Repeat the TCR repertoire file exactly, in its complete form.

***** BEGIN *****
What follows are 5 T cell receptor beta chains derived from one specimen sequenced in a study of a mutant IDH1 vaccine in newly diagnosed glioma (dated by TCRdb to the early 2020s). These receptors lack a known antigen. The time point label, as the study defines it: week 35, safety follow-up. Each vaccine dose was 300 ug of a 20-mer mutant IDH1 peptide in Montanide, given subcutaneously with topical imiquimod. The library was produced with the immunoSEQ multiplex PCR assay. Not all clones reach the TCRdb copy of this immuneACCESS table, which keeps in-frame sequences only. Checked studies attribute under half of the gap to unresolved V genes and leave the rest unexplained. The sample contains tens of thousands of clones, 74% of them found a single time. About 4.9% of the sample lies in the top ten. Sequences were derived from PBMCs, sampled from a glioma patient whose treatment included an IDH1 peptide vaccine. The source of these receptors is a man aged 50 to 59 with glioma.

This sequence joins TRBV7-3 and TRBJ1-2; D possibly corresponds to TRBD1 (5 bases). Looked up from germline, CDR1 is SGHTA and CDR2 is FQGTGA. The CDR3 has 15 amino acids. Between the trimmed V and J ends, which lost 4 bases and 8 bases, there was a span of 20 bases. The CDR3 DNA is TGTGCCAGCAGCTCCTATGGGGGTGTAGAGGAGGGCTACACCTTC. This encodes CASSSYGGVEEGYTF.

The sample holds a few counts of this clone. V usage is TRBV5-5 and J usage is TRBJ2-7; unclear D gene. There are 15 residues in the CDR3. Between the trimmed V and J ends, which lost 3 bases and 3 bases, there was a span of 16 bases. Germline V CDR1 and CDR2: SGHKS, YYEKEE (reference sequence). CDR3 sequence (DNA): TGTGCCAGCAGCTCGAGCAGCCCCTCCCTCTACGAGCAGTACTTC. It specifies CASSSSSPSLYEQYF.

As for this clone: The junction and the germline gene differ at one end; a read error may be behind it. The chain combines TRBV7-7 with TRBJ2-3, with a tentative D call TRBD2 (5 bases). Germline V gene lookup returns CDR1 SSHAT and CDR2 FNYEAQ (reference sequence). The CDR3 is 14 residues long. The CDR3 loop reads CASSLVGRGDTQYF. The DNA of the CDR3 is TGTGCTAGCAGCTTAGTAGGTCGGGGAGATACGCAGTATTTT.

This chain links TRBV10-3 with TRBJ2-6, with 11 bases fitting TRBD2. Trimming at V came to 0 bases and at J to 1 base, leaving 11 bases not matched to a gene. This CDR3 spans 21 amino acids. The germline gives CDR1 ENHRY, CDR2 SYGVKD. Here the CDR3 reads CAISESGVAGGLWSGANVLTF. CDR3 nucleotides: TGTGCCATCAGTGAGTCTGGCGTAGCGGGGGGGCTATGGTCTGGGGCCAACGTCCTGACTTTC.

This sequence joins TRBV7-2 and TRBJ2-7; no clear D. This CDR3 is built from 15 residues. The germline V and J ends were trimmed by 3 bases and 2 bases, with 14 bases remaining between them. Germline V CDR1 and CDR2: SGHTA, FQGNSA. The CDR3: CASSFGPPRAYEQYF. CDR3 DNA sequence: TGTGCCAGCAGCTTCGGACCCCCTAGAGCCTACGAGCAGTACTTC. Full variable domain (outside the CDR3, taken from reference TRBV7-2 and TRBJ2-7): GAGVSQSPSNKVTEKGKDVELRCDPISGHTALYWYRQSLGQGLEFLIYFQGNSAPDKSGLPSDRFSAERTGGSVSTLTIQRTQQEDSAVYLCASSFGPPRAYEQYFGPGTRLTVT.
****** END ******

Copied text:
What follows are 5 T cell receptor beta chains derived from one specimen sequenced in a study of a mutant IDH1 vaccine in newly diagnosed glioma (dated by TCRdb to the early 2020s). These receptors lack a known antigen. The time point label, as the study defines it: week 35, safety follow-up. Each vaccine dose was 300 ug of a 20-mer mutant IDH1 peptide in Montanide, given subcutaneously with topical imiquimod. The library was produced with the immunoSEQ multiplex PCR assay. Not all clones reach the TCRdb copy of this immuneACCESS table, which keeps in-frame sequences only. Checked studies attribute under half of the gap to unresolved V genes and leave the rest unexplained. The sample contains tens of thousands of clones, 74% of them found a single time. About 4.9% of the sample lies in the top ten. Sequences were derived from PBMCs, sampled from a glioma patient whose treatment included an IDH1 peptide vaccine. The source of these receptors is a man aged 50 to 59 with glioma.

This sequence joins TRBV7-3 and TRBJ1-2; D possibly corresponds to TRBD1 (5 bases). Looked up from germline, CDR1 is SGHTA and CDR2 is FQGTGA. The CDR3 has 15 amino acids. Between the trimmed V and J ends, which lost 4 bases and 8 bases, there was a span of 20 bases. The CDR3 DNA is TGTGCCAGCAGCTCCTATGGGGGTGTAGAGGAGGGCTACACCTTC. This encodes CASSSYGGVEEGYTF.

The sample holds a few counts of this clone. V usage is TRBV5-5 and J usage is TRBJ2-7; unclear D gene. There are 15 residues in the CDR3. Between the trimmed V and J ends, which lost 3 bases and 3 bases, there was a span of 16 bases. Germline V CDR1 and CDR2: SGHKS, YYEKEE (reference sequence). CDR3 sequence (DNA): TGTGCCAGCAGCTCGAGCAGCCCCTCCCTCTACGAGCAGTACTTC. It specifies CASSSSSPSLYEQYF.

As for this clone: The junction and the germline gene differ at one end; a read error may be behind it. The chain combines TRBV7-7 with TRBJ2-3, with a tentative D call TRBD2 (5 bases). Germline V gene lookup returns CDR1 SSHAT and CDR2 FNYEAQ (reference sequence). The CDR3 is 14 residues long. The CDR3 loop reads CASSLVGRGDTQYF. The DNA of the CDR3 is TGTGCTAGCAGCTTAGTAGGTCGGGGAGATACGCAGTATTTT.

This chain links TRBV10-3 with TRBJ2-6, with 11 bases fitting TRBD2. Trimming at V came to 0 bases and at J to 1 base, leaving 11 bases not matched to a gene. This CDR3 spans 21 amino acids. The germline gives CDR1 ENHRY, CDR2 SYGVKD. Here the CDR3 reads CAISESGVAGGLWSGANVLTF. CDR3 nucleotides: TGTGCCATCAGTGAGTCTGGCGTAGCGGGGGGGCTATGGTCTGGGGCCAACGTCCTGACTTTC.

This sequence joins TRBV7-2 and TRBJ2-7; no clear D. This CDR3 is built from 15 residues. The germline V and J ends were trimmed by 3 bases and 2 bases, with 14 bases remaining between them. Germline V CDR1 and CDR2: SGHTA, FQGNSA. The CDR3: CASSFGPPRAYEQYF. CDR3 DNA sequence: TGTGCCAGCAGCTTCGGACCCCCTAGAGCCTACGAGCAGTACTTC. Full variable domain (outside the CDR3, taken from reference TRBV7-2 and TRBJ2-7): GAGVSQSPSNKVTEKGKDVELRCDPISGHTALYWYRQSLGQGLEFLIYFQGNSAPDKSGLPSDRFSAERTGGSVSTLTIQRTQQEDSAVYLCASSFGPPRAYEQYFGPGTRLTVT.